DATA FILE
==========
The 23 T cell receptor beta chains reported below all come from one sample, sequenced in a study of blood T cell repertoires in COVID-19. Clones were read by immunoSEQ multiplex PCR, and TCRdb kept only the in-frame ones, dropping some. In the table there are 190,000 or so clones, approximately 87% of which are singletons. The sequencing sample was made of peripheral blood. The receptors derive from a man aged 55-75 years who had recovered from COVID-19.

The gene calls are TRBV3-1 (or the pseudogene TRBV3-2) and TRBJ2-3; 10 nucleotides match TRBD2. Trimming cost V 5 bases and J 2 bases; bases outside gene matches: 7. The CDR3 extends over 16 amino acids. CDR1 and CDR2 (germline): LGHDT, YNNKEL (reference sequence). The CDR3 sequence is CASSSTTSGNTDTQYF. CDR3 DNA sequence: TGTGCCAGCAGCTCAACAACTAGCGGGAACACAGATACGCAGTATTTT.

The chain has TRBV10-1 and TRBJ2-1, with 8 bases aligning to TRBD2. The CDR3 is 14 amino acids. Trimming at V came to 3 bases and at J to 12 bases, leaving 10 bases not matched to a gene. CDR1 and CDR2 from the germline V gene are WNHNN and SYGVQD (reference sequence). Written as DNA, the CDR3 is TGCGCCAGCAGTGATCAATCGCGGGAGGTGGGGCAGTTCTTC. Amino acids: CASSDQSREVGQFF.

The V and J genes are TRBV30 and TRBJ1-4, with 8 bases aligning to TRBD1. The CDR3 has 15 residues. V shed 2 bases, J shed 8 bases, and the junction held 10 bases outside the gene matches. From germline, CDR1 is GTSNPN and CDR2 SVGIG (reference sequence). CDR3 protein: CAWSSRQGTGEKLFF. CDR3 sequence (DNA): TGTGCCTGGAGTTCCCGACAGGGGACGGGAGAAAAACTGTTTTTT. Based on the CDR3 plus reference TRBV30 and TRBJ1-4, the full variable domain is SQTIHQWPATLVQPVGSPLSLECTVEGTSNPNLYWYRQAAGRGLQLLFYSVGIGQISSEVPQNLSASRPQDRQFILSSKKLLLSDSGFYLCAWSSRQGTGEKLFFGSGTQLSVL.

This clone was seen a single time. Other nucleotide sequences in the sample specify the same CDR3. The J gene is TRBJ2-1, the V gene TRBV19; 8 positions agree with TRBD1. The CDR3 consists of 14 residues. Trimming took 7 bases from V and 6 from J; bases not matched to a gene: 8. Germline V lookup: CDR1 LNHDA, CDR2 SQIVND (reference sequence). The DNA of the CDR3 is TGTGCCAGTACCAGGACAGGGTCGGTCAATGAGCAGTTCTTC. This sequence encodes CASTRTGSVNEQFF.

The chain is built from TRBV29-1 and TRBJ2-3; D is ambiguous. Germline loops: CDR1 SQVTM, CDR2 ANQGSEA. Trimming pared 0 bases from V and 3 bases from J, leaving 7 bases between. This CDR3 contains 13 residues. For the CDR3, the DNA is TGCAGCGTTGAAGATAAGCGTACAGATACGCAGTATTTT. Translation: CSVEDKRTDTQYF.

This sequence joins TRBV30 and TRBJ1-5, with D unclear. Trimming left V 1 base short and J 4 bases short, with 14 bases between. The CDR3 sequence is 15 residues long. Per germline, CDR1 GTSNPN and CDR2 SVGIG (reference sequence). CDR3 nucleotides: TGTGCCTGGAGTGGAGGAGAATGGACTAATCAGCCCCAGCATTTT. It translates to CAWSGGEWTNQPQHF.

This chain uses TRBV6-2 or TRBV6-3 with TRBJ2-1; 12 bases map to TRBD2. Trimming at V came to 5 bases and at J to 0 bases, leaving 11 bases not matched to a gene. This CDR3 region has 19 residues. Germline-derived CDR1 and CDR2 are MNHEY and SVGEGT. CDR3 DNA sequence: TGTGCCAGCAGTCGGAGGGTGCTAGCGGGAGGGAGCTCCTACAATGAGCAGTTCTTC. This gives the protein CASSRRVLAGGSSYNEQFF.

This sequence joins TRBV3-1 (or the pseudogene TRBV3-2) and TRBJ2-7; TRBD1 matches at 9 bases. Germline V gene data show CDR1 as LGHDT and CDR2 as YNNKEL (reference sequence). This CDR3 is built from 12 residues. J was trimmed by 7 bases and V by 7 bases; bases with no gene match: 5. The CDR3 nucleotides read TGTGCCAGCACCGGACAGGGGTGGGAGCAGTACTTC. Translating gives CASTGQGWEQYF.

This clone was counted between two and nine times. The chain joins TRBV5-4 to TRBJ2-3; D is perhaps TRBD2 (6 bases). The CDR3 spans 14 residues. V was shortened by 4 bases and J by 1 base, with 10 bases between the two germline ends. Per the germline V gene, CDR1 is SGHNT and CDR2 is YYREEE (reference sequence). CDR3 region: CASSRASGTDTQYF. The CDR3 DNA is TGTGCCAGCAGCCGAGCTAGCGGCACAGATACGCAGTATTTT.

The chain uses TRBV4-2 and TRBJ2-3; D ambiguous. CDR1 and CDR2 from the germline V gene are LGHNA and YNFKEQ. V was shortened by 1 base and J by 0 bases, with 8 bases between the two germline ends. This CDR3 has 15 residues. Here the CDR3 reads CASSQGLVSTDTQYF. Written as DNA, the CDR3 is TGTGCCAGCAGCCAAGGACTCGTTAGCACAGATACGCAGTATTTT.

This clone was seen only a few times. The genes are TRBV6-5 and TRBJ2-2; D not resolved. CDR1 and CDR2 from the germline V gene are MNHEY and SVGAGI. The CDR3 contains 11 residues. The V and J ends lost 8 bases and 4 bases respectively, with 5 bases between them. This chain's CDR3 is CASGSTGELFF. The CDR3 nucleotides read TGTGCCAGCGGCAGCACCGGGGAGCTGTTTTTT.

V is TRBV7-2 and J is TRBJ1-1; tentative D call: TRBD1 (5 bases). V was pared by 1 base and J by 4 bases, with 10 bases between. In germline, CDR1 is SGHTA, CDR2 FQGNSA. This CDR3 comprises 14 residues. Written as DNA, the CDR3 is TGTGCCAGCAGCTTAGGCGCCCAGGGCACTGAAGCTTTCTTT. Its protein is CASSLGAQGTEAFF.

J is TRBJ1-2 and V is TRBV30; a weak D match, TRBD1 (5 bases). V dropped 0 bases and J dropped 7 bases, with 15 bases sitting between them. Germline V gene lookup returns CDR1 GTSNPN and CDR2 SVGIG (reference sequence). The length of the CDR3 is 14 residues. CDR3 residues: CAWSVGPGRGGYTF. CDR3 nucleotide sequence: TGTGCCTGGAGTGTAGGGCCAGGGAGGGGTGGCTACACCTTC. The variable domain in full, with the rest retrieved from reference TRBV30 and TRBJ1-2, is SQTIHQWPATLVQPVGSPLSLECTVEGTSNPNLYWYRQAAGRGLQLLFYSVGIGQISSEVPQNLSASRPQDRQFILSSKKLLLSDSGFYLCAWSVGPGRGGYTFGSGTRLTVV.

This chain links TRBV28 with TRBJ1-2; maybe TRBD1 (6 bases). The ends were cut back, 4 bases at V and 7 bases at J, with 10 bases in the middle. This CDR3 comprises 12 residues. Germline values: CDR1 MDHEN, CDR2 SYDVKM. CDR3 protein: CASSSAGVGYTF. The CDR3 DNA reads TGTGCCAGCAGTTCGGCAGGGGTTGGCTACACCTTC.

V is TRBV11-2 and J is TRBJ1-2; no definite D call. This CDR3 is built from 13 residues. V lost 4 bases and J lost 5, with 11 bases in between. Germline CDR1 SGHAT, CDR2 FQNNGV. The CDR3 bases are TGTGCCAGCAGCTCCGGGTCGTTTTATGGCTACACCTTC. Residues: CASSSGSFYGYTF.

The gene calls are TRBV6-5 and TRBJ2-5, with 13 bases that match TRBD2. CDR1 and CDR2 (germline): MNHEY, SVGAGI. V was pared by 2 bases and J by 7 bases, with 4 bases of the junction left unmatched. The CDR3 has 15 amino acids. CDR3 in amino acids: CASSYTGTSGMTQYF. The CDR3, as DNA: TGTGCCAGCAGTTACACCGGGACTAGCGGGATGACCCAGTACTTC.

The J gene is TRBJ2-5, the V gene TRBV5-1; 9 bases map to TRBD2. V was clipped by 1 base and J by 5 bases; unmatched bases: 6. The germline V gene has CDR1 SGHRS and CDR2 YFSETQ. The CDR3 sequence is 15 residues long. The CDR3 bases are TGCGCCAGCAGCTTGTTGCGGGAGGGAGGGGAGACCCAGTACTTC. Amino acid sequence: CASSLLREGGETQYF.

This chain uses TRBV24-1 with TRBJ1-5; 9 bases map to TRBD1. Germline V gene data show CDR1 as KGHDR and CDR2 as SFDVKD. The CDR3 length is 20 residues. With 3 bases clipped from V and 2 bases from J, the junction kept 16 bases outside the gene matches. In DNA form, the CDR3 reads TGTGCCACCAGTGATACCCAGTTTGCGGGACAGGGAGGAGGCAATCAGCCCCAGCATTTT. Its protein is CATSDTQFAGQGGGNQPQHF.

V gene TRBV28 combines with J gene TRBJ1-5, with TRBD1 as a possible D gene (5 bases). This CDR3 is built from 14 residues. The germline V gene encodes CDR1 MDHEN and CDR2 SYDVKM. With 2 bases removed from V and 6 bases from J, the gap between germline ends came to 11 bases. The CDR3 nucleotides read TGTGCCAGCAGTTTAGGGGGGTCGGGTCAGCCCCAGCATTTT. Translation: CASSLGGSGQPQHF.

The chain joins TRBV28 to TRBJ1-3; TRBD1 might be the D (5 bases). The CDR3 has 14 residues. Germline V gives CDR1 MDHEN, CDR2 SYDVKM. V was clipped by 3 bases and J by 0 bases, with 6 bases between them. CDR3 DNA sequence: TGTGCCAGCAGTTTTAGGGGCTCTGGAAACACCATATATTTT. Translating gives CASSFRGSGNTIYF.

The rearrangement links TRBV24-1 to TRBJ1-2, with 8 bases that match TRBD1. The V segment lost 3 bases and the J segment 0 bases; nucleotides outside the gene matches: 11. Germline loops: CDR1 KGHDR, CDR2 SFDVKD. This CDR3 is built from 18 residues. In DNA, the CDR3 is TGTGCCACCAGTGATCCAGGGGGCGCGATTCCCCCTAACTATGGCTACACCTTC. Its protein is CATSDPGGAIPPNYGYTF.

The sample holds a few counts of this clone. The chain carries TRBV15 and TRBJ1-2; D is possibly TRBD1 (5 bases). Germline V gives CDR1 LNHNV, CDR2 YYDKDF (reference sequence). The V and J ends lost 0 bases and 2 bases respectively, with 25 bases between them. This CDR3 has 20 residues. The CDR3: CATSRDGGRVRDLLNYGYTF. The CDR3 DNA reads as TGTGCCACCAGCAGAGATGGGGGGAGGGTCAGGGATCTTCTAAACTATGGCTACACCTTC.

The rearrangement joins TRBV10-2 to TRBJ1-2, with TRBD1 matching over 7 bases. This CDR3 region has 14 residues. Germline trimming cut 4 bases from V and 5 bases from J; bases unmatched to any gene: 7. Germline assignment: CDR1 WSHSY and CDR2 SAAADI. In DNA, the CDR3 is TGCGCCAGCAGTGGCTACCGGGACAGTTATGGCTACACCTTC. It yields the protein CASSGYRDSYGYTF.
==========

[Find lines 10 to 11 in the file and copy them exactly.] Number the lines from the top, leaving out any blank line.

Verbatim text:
This clone was counted between two and nine times. The chain joins TRBV5-4 to TRBJ2-3; D is perhaps TRBD2 (6 bases). The CDR3 spans 14 residues. V was shortened by 4 bases and J by 1 base, with 10 bases between the two germline ends. Per the germline V gene, CDR1 is SGHNT and CDR2 is YYREEE (reference sequence). CDR3 region: CASSRASGTDTQYF. The CDR3 DNA is TGTGCCAGCAGCCGAGCTAGCGGCACAGATACGCAGTATTTT.

The chain uses TRBV4-2 and TRBJ2-3; D ambiguous. CDR1 and CDR2 from the germline V gene are LGHNA and YNFKEQ. V was shortened by 1 base and J by 0 bases, with 8 bases between the two germline ends. This CDR3 has 15 residues. Here the CDR3 reads CASSQGLVSTDTQYF. Written as DNA, the CDR3 is TGTGCCAGCAGCCAAGGACTCGTTAGCACAGATACGCAGTATTTT.